Categories: Data centerDatacenter

How to address the rising shortage of data center skillsets

data center

The world is currently going through an explosion of data. Demand for data centers is also huge and continues to experience new highs. A recent report by JLL, states that India’s colocation data center market is expected to double by 2023. There are several other tailwinds such as a new data center policy by the Government and approval of the draft Personal Data Protection bill in the Parliament. 

While the demand for data centers is set to explode, the industry needs people with the right skillsets if it hopes to deliver on the huge growth. The modern data center, for example, needs cloud architects, who are responsible for planning, designing, developing the framework or architecture for migrating applications in the cloud. Typically, cloud architects have excellent technical knowledge of architectural principles in addition to skills that encompass software development and databases along with knowledge of Devops, networking and enterprise security. Similarly, organizations need people who have knowledge of cloud configuration management tools, databases, automation tools and enterprise security. There is also a significant need for people who have the adequate skills in cloud, load balancing, network engineering, security and emerging technologies such as AI. Additionally, data centers require certified personnel in facilities management and project management.  

In one of the Uptime Institute’s recent reports, titled ‘The people challenge: Global data center staffing forecast 2021-2025’, the firm highlighted that global data center staff requirements were forecast to grow globally from about 2.0 million full-time employee equivalents in 2019 to nearly 2.3 million in 2025.  Clearly, the industry will need more technical staff if it aspires to continue on its high growth trajectory. The Uptime Institute’s research also states that more than 325,000 net new FTE equivalent positions will be needed between 2019 and 2025 globally in the data center industry. 

What can be done?

First and foremost, enterprises must work closely with industry and government associations to create the right programs that can train people with the adequate skillsets. Universities must also be encouraged to collaborate with the industry to create an appropriate syllabus and curriculum that can help in augmenting and training young talent.  For example, the industry today requires skilled engineers with technical skills related to cloud and automation. As the industry matures and becomes more advanced, the focus has to be on upskilling and on training people with knowledge of emerging technologies such as AI and machine learning. It is high time that the government and private institutions in collaboration with international institutions try to address this rising skill gap. The shortage in data center skill sets can also be addressed by encouraging more women to join the industry. Currently, the percentage of women employed in the industry is significantly less. Internally, within the company, training programs have to be designed appropriately to enable employees’ upskill themselves. This will also motivate and encourage employees to stay back within their own organizations.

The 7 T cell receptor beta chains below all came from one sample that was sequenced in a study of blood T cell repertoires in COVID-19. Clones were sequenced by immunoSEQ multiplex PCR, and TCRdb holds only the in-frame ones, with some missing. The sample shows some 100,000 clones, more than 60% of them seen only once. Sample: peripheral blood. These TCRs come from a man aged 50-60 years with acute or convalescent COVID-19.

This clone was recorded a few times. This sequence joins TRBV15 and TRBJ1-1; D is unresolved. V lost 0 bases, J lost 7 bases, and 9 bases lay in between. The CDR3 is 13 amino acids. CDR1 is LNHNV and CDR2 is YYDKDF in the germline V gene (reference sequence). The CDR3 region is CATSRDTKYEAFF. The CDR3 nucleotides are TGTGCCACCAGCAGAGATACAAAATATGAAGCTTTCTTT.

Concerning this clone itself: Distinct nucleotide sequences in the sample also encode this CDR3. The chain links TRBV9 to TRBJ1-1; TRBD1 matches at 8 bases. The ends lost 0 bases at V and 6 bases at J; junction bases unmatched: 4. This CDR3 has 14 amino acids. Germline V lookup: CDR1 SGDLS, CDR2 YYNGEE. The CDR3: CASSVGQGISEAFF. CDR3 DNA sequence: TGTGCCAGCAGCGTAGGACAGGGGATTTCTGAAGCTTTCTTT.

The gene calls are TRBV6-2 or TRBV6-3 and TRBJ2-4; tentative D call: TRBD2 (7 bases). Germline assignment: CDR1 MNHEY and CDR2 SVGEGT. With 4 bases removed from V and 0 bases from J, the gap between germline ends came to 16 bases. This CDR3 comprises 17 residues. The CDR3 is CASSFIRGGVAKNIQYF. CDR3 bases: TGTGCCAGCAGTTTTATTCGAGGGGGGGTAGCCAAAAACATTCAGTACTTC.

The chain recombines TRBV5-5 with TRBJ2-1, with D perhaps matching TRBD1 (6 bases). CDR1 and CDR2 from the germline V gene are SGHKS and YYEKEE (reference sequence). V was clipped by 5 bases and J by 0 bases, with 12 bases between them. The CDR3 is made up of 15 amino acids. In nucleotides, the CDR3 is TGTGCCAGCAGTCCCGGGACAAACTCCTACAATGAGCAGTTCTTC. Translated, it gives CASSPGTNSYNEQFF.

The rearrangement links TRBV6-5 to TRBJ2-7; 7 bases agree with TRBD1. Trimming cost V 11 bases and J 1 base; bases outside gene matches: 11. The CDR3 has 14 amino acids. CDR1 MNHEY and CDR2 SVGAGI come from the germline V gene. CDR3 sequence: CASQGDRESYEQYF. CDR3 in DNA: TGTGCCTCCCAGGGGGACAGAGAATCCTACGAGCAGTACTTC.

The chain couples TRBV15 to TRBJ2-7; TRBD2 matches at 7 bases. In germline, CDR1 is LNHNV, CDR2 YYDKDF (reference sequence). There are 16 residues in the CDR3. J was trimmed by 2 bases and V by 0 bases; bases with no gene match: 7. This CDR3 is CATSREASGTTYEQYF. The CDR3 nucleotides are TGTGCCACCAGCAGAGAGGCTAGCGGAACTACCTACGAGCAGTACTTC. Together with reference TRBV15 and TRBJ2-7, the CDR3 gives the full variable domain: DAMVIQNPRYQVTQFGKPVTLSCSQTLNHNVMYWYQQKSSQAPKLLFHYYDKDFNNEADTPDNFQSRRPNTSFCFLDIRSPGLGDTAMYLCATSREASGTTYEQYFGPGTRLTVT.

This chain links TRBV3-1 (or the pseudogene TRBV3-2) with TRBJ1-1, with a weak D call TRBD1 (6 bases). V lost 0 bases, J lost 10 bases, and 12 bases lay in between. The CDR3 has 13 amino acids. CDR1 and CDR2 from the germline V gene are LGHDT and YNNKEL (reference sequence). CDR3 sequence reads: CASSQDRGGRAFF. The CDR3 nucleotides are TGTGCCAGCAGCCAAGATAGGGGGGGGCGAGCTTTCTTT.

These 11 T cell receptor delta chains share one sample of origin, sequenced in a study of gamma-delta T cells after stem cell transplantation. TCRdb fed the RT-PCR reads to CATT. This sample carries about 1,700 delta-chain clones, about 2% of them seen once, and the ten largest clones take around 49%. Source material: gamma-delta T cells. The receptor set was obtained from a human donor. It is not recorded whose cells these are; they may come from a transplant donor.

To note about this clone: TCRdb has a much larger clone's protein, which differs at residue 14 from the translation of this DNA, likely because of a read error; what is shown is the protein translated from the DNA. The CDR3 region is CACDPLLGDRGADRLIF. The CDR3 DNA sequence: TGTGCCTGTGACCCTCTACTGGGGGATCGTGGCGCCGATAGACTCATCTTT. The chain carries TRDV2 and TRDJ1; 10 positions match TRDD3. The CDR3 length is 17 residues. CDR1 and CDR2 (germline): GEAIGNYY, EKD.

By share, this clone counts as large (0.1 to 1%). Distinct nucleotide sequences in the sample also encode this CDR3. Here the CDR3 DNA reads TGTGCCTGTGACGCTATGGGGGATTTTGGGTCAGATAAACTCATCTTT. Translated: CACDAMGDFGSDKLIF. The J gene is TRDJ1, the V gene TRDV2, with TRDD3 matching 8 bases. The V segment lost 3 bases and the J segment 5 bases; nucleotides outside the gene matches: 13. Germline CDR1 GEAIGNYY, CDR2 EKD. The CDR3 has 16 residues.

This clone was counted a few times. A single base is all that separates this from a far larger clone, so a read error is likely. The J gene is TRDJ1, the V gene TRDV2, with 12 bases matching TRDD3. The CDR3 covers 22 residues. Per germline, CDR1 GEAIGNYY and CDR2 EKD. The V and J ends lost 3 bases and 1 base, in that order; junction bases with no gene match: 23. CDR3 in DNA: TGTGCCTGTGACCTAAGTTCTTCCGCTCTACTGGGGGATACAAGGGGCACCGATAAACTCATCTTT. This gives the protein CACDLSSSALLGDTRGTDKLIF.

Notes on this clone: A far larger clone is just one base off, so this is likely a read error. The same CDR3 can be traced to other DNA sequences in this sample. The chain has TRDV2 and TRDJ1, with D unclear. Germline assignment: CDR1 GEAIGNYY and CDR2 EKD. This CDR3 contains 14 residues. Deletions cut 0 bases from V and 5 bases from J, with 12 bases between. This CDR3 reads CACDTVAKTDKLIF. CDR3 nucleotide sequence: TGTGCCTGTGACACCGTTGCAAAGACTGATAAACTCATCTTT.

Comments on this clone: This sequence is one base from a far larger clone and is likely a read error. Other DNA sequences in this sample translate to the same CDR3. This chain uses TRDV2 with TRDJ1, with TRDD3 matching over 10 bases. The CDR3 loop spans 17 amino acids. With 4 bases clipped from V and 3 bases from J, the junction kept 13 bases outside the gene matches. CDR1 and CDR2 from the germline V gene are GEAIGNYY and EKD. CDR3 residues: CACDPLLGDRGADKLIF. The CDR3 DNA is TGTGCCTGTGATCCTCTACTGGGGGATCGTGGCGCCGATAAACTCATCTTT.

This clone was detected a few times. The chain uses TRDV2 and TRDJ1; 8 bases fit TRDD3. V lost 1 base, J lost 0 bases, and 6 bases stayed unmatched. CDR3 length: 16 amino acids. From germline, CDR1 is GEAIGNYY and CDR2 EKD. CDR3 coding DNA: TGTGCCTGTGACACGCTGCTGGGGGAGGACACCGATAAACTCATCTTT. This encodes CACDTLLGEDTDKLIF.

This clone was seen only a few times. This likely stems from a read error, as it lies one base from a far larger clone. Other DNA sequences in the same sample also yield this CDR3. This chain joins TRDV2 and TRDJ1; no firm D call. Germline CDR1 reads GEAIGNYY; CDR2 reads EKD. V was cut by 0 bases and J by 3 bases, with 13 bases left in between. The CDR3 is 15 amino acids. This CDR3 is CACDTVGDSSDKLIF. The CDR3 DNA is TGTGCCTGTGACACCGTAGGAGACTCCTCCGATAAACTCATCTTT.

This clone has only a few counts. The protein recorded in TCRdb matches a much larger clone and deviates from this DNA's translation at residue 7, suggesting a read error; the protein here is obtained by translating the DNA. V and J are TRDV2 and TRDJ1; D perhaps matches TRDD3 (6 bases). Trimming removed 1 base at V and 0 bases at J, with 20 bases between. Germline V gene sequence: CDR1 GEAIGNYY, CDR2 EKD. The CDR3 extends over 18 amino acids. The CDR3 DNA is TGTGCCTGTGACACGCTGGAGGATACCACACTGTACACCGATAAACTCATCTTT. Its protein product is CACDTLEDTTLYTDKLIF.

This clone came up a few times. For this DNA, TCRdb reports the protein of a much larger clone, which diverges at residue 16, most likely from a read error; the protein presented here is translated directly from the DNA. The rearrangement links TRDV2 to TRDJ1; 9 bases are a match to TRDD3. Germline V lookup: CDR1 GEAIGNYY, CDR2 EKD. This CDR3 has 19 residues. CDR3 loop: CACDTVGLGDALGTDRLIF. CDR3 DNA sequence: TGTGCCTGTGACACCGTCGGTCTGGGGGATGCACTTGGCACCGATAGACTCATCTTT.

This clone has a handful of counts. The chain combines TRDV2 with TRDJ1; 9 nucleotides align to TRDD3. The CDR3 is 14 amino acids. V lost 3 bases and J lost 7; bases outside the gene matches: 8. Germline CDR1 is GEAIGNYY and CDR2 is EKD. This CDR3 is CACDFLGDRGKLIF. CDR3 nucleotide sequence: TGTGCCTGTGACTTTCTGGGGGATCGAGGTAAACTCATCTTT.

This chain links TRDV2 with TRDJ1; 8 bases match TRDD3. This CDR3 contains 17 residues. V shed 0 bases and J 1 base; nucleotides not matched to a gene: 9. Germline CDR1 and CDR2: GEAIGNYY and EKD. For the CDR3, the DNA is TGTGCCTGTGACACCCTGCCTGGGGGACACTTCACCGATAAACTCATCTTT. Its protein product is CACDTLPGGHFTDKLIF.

Wherever possible, organizations must look at automating data center tasks. Today, technology has advanced to a level where many of the common data center functions can be automated. This is also crucial for ensuring the desired quality. In Uptime Institute’s annual Global Data Center Survey which was released in 2021, the institute highlighted that 69% of data center owners and operators reported experiencing some form of outage in the past three years. While there are many technical reasons for outages, one of the most common reason for outages is caused to human errors. Automation can help in addressing these issues to a large extent. Automation tools can help organizations enterprises reduce or eliminate the need for human interventions in data center equipment management. 

Organizations can also consider outsourcing their requirements to specialist service providers or Managed Service Providers (MSPs). By taking the outsourcing route, enterprises are no longer challenged by the data center skills shortage issue. Instead, they gain access to a skilled team with extensive expertise and experience of cloud technologies at a much lower price point. Due to the nature of their work and the infrastructure deployed, MSPs are best placed to attract the best data center talent. Most MSPs promise a good career and exposure to the latest technology trends equipped with best available infrastructure. MSPs also can retain talent in a far better manner as they can give them periodic training according to the latest available market trends. MSPs score over traditional in-house teams as they have the required trained manpower and skillsets to monitor the latest trends. A MSP with a global footprint can also give you continued infrastructure support or information protection for an organization’s infrastructure assets across the globe. Organizations can also look at MSPs for addressing specific skill related gaps in their data center team. For example, this could include skills like cloud configuration, DevOps, database security, SIEM expertise etc. 

As digital initiatives accelerate, data centers will continue to be in huge demand. It is imperative for the industry and organizations to take necessary steps to reduce the gap. This is also imperative if we want to continue to reap the benefits of digital transformation initiatives in the future.

The article has been written by Vimal Kaw, Head, Data Center Services, NTT Ltd. In India

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